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Apotex Recalls Diabetes Drug Metformin HCL Extended-Release Tablets

fda recall apotex 052920 lt

Apotex Corp. recalled all lots of type 2 diabetes medication Metformin hydrochloride in the form of oral film-coated tablets for the potential presence of nitrosamine impurity, N-Nitrosodimethylamine (NDMA), above levels of the Acceptable Daily Intake Limit (ADI), the U.S. Food and Drug Administration or FDA said in a statement.

The Weston, Florida-based generic and biodimilar pharma company is recalling all lots of Metformin Hydrochloride Extended-Release Tablets, USP 500mg within expiry, packaged in 100 count bottles.

Apotex agreed to extend the recall to all lots distributed in the U.S. out of an abundance of caution after the FDA notified it that one lot of Metformin HCL it tested showed NDMA levels in excess of the ADI. These were distributed across the U.S. to Warehousing Chains.

Apotex stopped selling this product in the U.S. in February 2019, and there remains only limited product on the market.

The company is yet to receive any adverse reports after using the recalled product.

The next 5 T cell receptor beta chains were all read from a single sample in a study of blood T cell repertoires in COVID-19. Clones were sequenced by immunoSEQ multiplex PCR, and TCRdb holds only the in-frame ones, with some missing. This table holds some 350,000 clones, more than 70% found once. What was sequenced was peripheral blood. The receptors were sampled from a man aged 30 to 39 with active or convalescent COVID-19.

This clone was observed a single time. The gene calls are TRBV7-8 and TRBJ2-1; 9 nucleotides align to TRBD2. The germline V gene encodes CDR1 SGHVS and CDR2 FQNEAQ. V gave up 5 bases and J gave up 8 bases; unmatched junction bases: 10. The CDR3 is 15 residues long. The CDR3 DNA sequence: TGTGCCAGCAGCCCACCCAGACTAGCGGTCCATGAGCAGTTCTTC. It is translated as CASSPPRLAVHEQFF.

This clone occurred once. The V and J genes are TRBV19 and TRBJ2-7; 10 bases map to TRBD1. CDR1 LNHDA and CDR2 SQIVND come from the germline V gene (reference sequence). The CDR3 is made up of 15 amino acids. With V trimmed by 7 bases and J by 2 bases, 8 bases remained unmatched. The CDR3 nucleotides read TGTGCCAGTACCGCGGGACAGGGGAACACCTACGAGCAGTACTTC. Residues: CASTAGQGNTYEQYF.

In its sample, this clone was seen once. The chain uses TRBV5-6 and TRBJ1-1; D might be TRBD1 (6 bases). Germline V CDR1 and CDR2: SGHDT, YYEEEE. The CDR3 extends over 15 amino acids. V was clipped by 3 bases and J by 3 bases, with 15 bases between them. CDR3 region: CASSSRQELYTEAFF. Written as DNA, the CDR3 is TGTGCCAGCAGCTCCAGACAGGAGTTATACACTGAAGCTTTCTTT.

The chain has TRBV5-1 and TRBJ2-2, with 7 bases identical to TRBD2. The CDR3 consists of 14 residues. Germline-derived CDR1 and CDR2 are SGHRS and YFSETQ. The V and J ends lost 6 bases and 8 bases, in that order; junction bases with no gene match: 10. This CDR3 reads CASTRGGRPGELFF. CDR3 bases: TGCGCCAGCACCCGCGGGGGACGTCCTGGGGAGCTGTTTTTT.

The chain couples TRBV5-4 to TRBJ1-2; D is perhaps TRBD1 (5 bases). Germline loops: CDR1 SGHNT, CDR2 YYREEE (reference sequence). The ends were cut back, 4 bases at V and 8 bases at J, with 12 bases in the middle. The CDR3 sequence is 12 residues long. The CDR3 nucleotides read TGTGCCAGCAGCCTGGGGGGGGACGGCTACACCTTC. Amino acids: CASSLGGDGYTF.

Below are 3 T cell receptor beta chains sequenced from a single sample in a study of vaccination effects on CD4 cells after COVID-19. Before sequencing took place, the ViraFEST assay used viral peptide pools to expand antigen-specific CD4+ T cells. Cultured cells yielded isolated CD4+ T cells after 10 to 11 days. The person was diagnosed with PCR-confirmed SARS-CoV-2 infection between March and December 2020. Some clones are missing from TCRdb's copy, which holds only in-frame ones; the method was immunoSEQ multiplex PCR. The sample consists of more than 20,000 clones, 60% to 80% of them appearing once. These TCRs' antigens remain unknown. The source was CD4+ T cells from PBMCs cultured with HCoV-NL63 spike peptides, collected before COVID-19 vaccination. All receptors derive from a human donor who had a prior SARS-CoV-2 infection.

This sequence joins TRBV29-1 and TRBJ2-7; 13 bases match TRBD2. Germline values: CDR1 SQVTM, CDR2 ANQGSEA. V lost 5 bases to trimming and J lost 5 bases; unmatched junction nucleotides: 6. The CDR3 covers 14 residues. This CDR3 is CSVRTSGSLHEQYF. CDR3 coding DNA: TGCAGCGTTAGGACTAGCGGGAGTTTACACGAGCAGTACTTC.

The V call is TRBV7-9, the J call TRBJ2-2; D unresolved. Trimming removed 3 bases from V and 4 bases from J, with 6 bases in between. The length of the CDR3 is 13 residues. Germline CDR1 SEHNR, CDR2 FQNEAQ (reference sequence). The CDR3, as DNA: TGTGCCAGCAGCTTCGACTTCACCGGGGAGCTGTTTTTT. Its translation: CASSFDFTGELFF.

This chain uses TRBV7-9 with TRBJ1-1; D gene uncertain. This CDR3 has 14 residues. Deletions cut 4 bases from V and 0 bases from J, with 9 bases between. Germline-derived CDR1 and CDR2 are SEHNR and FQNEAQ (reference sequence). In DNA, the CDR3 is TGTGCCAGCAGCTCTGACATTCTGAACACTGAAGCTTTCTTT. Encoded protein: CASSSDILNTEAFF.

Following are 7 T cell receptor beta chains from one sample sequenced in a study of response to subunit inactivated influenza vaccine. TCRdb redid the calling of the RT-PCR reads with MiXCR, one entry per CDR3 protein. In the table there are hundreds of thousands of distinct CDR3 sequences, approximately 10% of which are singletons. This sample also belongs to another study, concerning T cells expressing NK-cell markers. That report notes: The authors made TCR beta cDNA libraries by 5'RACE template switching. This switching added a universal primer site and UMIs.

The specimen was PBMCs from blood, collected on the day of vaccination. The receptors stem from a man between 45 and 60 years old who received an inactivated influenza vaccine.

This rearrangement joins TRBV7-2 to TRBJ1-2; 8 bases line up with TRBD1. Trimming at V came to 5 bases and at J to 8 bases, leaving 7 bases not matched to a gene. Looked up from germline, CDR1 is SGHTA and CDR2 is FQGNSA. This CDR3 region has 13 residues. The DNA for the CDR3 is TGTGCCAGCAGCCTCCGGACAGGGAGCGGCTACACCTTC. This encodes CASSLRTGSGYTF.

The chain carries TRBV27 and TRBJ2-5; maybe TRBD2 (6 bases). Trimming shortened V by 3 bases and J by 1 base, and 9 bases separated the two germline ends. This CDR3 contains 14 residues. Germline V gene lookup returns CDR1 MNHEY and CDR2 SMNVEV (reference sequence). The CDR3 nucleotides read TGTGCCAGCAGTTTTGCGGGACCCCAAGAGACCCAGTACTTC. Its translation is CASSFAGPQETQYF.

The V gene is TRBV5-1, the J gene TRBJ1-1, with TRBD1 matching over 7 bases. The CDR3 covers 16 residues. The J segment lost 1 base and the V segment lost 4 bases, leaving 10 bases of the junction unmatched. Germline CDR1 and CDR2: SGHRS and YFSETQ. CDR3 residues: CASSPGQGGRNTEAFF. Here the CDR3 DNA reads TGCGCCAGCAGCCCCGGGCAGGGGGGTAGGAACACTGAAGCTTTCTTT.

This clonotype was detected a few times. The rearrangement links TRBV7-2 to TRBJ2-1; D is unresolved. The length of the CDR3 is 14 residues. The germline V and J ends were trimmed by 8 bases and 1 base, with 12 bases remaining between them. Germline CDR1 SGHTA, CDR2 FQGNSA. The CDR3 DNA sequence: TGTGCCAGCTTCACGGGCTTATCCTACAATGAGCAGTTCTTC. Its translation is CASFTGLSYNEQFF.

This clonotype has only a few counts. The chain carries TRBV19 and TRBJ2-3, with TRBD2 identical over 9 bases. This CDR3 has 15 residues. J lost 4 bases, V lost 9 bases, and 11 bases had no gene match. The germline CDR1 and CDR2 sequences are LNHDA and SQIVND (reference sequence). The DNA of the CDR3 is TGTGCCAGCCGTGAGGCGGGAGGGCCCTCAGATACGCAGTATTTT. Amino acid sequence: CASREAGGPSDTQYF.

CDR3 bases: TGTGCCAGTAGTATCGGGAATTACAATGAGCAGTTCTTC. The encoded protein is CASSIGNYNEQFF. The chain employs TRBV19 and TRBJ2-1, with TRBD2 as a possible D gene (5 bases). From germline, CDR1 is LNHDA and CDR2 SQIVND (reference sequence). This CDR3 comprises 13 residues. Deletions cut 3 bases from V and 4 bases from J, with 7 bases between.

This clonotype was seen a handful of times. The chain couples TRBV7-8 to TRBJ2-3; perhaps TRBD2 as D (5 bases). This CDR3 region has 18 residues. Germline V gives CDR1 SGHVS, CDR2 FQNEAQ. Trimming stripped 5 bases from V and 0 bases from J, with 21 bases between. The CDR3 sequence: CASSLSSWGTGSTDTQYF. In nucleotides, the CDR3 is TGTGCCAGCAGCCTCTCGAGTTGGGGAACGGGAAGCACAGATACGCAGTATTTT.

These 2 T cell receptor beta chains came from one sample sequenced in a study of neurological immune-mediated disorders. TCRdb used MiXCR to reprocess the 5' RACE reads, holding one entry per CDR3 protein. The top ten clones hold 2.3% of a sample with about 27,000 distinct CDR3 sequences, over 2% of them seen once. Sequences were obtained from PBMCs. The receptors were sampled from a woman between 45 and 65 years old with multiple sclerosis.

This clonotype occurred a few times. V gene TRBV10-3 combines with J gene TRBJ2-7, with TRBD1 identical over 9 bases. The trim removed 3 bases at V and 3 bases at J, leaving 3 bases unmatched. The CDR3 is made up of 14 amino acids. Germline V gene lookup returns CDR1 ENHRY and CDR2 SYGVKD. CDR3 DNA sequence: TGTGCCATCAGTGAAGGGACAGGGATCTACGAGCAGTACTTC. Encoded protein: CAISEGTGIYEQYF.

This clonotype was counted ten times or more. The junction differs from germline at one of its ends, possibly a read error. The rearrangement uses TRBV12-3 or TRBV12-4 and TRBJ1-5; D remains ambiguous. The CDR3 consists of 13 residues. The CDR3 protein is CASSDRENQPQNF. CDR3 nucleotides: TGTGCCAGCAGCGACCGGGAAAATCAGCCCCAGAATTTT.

The product is an oral antihyperglycemic drug used in the management of type 2 diabetes. It is indicated as an adjunct to diet and exercise to improve glycemic control in adults and children with type 2 diabetes mellitus, particularly in over weight patients.

NDMA, a known environmental contaminant, is classified as a probable human carcinogen that could cause cancer. This is generally found in water and foods, including meats, dairy products, and vegetables.

In September 2019, Apotex had recalled all pack sizes and formats of heartburn medication Ranitidine 75mg and 150mg in the form of tablets for the similar potential presence of NDMA, above levels established by the FDA.

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